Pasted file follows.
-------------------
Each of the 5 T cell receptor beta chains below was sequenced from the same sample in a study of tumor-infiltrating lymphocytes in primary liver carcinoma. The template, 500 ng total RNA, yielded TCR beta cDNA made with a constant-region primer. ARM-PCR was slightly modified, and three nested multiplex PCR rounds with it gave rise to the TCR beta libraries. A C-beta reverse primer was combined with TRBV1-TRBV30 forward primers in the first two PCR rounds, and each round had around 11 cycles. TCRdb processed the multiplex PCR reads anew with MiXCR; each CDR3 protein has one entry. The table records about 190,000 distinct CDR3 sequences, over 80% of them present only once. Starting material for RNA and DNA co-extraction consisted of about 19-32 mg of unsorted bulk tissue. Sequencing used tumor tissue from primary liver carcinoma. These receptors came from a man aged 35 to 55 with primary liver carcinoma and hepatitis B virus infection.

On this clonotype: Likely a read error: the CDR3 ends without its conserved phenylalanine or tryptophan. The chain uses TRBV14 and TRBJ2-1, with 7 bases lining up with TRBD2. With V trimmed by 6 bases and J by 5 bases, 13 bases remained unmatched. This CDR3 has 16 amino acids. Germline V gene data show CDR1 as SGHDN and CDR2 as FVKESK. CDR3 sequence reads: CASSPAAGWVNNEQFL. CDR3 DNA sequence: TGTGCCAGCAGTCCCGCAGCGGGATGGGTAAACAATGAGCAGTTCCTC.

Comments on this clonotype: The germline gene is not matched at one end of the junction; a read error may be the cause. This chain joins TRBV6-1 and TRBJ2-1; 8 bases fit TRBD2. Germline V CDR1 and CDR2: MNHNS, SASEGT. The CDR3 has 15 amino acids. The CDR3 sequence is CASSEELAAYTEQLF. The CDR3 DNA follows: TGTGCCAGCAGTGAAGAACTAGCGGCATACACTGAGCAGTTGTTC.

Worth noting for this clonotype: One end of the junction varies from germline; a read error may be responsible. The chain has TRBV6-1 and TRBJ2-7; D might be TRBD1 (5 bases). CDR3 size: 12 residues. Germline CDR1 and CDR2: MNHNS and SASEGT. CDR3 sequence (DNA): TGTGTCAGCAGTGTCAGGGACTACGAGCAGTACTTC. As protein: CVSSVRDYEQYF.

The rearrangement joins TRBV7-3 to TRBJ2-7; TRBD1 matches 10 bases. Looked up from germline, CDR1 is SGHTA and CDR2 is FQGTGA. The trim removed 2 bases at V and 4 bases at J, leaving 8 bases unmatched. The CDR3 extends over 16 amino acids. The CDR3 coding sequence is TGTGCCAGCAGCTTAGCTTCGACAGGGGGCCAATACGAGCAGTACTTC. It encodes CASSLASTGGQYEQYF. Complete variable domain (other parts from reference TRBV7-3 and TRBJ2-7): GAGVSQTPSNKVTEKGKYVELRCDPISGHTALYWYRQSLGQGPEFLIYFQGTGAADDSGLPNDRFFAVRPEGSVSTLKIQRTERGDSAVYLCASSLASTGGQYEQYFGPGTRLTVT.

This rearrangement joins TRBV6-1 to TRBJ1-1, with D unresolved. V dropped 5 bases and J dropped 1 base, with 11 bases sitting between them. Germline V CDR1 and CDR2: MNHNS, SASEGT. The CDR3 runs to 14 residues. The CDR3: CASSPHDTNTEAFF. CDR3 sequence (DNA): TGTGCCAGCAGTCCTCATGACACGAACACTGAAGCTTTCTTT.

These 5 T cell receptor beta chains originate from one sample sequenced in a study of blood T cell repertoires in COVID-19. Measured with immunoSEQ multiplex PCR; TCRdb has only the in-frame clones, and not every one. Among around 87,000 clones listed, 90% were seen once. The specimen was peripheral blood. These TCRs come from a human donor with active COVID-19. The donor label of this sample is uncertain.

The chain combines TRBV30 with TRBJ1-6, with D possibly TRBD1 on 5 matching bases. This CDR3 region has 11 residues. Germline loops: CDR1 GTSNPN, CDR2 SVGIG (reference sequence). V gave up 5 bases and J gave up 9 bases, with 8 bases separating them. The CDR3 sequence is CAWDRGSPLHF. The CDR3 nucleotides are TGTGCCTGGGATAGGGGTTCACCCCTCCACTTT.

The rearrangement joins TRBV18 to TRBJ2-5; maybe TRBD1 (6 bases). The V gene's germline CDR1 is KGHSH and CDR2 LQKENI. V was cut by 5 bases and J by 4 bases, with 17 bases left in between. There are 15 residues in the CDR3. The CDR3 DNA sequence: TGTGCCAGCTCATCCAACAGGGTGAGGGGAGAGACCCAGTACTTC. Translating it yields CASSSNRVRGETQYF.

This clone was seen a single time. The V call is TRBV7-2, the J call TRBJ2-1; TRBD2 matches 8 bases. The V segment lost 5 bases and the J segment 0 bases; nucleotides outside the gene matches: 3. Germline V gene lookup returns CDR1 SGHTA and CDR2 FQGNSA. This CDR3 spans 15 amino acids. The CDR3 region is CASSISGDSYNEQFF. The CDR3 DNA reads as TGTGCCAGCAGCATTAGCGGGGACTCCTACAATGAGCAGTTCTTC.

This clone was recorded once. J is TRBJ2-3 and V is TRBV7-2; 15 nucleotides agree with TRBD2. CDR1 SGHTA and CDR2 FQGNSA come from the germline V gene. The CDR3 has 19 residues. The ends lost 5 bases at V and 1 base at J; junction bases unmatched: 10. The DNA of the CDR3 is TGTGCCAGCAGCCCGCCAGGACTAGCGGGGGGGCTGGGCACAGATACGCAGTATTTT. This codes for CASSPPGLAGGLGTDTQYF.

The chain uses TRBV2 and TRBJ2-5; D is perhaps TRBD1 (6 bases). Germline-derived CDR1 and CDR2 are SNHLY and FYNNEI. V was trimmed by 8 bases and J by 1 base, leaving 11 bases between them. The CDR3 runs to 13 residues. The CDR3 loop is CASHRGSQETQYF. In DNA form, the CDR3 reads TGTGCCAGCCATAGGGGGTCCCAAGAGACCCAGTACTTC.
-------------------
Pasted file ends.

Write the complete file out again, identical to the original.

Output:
Each of the 5 T cell receptor beta chains below was sequenced from the same sample in a study of tumor-infiltrating lymphocytes in primary liver carcinoma. The template, 500 ng total RNA, yielded TCR beta cDNA made with a constant-region primer. ARM-PCR was slightly modified, and three nested multiplex PCR rounds with it gave rise to the TCR beta libraries. A C-beta reverse primer was combined with TRBV1-TRBV30 forward primers in the first two PCR rounds, and each round had around 11 cycles. TCRdb processed the multiplex PCR reads anew with MiXCR; each CDR3 protein has one entry. The table records about 190,000 distinct CDR3 sequences, over 80% of them present only once. Starting material for RNA and DNA co-extraction consisted of about 19-32 mg of unsorted bulk tissue. Sequencing used tumor tissue from primary liver carcinoma. These receptors came from a man aged 35 to 55 with primary liver carcinoma and hepatitis B virus infection.

On this clonotype: Likely a read error: the CDR3 ends without its conserved phenylalanine or tryptophan. The chain uses TRBV14 and TRBJ2-1, with 7 bases lining up with TRBD2. With V trimmed by 6 bases and J by 5 bases, 13 bases remained unmatched. This CDR3 has 16 amino acids. Germline V gene data show CDR1 as SGHDN and CDR2 as FVKESK. CDR3 sequence reads: CASSPAAGWVNNEQFL. CDR3 DNA sequence: TGTGCCAGCAGTCCCGCAGCGGGATGGGTAAACAATGAGCAGTTCCTC.

Comments on this clonotype: The germline gene is not matched at one end of the junction; a read error may be the cause. This chain joins TRBV6-1 and TRBJ2-1; 8 bases fit TRBD2. Germline V CDR1 and CDR2: MNHNS, SASEGT. The CDR3 has 15 amino acids. The CDR3 sequence is CASSEELAAYTEQLF. The CDR3 DNA follows: TGTGCCAGCAGTGAAGAACTAGCGGCATACACTGAGCAGTTGTTC.

Worth noting for this clonotype: One end of the junction varies from germline; a read error may be responsible. The chain has TRBV6-1 and TRBJ2-7; D might be TRBD1 (5 bases). CDR3 size: 12 residues. Germline CDR1 and CDR2: MNHNS and SASEGT. CDR3 sequence (DNA): TGTGTCAGCAGTGTCAGGGACTACGAGCAGTACTTC. As protein: CVSSVRDYEQYF.

The rearrangement joins TRBV7-3 to TRBJ2-7; TRBD1 matches 10 bases. Looked up from germline, CDR1 is SGHTA and CDR2 is FQGTGA. The trim removed 2 bases at V and 4 bases at J, leaving 8 bases unmatched. The CDR3 extends over 16 amino acids. The CDR3 coding sequence is TGTGCCAGCAGCTTAGCTTCGACAGGGGGCCAATACGAGCAGTACTTC. It encodes CASSLASTGGQYEQYF. Complete variable domain (other parts from reference TRBV7-3 and TRBJ2-7): GAGVSQTPSNKVTEKGKYVELRCDPISGHTALYWYRQSLGQGPEFLIYFQGTGAADDSGLPNDRFFAVRPEGSVSTLKIQRTERGDSAVYLCASSLASTGGQYEQYFGPGTRLTVT.

This rearrangement joins TRBV6-1 to TRBJ1-1, with D unresolved. V dropped 5 bases and J dropped 1 base, with 11 bases sitting between them. Germline V CDR1 and CDR2: MNHNS, SASEGT. The CDR3 runs to 14 residues. The CDR3: CASSPHDTNTEAFF. CDR3 sequence (DNA): TGTGCCAGCAGTCCTCATGACACGAACACTGAAGCTTTCTTT.

These 5 T cell receptor beta chains originate from one sample sequenced in a study of blood T cell repertoires in COVID-19. Measured with immunoSEQ multiplex PCR; TCRdb has only the in-frame clones, and not every one. Among around 87,000 clones listed, 90% were seen once. The specimen was peripheral blood. These TCRs come from a human donor with active COVID-19. The donor label of this sample is uncertain.

The chain combines TRBV30 with TRBJ1-6, with D possibly TRBD1 on 5 matching bases. This CDR3 region has 11 residues. Germline loops: CDR1 GTSNPN, CDR2 SVGIG (reference sequence). V gave up 5 bases and J gave up 9 bases, with 8 bases separating them. The CDR3 sequence is CAWDRGSPLHF. The CDR3 nucleotides are TGTGCCTGGGATAGGGGTTCACCCCTCCACTTT.

The rearrangement joins TRBV18 to TRBJ2-5; maybe TRBD1 (6 bases). The V gene's germline CDR1 is KGHSH and CDR2 LQKENI. V was cut by 5 bases and J by 4 bases, with 17 bases left in between. There are 15 residues in the CDR3. The CDR3 DNA sequence: TGTGCCAGCTCATCCAACAGGGTGAGGGGAGAGACCCAGTACTTC. Translating it yields CASSSNRVRGETQYF.

This clone was seen a single time. The V call is TRBV7-2, the J call TRBJ2-1; TRBD2 matches 8 bases. The V segment lost 5 bases and the J segment 0 bases; nucleotides outside the gene matches: 3. Germline V gene lookup returns CDR1 SGHTA and CDR2 FQGNSA. This CDR3 spans 15 amino acids. The CDR3 region is CASSISGDSYNEQFF. The CDR3 DNA reads as TGTGCCAGCAGCATTAGCGGGGACTCCTACAATGAGCAGTTCTTC.

This clone was recorded once. J is TRBJ2-3 and V is TRBV7-2; 15 nucleotides agree with TRBD2. CDR1 SGHTA and CDR2 FQGNSA come from the germline V gene. The CDR3 has 19 residues. The ends lost 5 bases at V and 1 base at J; junction bases unmatched: 10. The DNA of the CDR3 is TGTGCCAGCAGCCCGCCAGGACTAGCGGGGGGGCTGGGCACAGATACGCAGTATTTT. This codes for CASSPPGLAGGLGTDTQYF.

The chain uses TRBV2 and TRBJ2-5; D is perhaps TRBD1 (6 bases). Germline-derived CDR1 and CDR2 are SNHLY and FYNNEI. V was trimmed by 8 bases and J by 1 base, leaving 11 bases between them. The CDR3 runs to 13 residues. The CDR3 loop is CASHRGSQETQYF. In DNA form, the CDR3 reads TGTGCCAGCCATAGGGGGTCCCAAGAGACCCAGTACTTC.